Packaging in Ubik ======================================================
Haldean Brown                                      First draft: Jun 2016
                                                  Last updated: Jun 2016

Status: Draft

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Packaging is hard. Building and distributing code and binaries is one of
the biggest difficulties with actually deploying code in many popular
(and otherwise very pleasant-to-use) languages. In order to try to avoid
the problems that language designers more talented than I introduced
into their own systems, I'm going to start off by picking on them and
identifying some of the common problems with today's production
languages. From there, maybe, we can find inspiration for something more
likely to avoid them.

Python -----------------------------------------------------------------

I'm going to pick on Python the most because I've deployed it the most,
and thus have the biggest beefs with it. Python is by far the hardest
language to deploy that I have ever met, for three reasons:

    - Dependency management is not built into the language, but is
      provided by some combination of setuptools, distutils and the OS
      package manager (and even setuptools behaves differently when
      installing using setup.py vs using pip).
    - In the interest of convenience and the creation of nice, "cute"
      APIs, there are way too many ways to create a namespace: source
      packages, namespace packages, zip packages, eggs; the Python
      importer is so difficult that after years of managing Python in
      production I still have to look at the pkg_resources source to try
      to figure out why it's pulling something from over here instead of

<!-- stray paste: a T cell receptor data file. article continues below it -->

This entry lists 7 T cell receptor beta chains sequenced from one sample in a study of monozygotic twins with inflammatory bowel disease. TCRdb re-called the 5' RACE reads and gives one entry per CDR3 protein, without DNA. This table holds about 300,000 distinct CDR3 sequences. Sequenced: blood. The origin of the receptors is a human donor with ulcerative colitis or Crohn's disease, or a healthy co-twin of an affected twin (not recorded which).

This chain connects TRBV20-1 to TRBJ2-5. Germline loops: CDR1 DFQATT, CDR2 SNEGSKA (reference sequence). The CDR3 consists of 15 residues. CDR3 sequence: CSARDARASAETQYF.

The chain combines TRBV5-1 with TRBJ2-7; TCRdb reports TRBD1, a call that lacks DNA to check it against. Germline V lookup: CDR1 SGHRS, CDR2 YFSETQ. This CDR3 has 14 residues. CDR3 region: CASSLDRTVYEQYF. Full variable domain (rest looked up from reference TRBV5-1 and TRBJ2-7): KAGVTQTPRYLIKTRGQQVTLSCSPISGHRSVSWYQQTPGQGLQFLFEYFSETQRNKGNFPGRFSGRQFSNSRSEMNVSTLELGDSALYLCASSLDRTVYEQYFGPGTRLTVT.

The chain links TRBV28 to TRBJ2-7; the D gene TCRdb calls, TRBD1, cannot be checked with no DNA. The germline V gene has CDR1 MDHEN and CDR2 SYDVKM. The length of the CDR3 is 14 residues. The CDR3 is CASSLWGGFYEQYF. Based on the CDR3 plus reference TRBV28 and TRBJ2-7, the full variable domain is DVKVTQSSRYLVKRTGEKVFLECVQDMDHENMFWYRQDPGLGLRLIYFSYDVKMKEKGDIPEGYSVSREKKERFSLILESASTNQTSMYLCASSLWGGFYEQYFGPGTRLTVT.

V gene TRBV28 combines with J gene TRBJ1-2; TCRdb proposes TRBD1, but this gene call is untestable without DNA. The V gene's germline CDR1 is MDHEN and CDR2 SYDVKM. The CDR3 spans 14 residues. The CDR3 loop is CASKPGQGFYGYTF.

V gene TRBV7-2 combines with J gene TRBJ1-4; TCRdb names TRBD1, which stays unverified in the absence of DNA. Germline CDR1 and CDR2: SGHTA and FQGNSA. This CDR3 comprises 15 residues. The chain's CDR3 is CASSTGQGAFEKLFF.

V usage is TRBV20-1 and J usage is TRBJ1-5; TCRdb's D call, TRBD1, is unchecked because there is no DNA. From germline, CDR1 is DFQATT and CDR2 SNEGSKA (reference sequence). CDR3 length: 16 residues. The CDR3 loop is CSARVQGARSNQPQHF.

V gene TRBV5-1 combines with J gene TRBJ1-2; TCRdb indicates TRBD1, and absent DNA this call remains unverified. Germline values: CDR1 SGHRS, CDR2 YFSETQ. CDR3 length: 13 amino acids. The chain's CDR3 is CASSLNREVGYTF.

over there.
    - Once you have a working system you can't bundle it up for
      deployment; you have to make sure that the existing tools work
      perfectly for you and in concert with each other.

These three facts (with some other more minor complaints) combine to
create these problems:

    - It is difficult to predict the source of code imported under a
      certain name.
    - It is difficult to specify exactly where you would like code to be
      loaded from.
    - It is difficult to build once and deploy across a fleet.
    - It is difficult to split a package across multiple codebases
      (example.package1 and example.package2 can technically be in
      different code repositories and installed separately using
      namespace packages, but a number of things stop working very
      suddenly when you do so, including PYTHONPATH).
    - It is impossible to specify the visibility of a binding outside of
      a namespace (there is no privacy, only the underscore convention
      and the double-underscore name-mangling which is discouraged).
    - Configuration is controlled with environment variables, so it is
      difficult to reproduce certain classes of build problems on
      separate machines.

Python's system does have some nice properties though:

    - It is easy to suggest what elements of a namespace are placed in
      its public API (by exporting them at the package rather than the
      module level).
    - Simple pure-Python packages are easy to install globally.
    - The centralized registry of packages, PyPA, is easy to submit to
      and easy to pull from.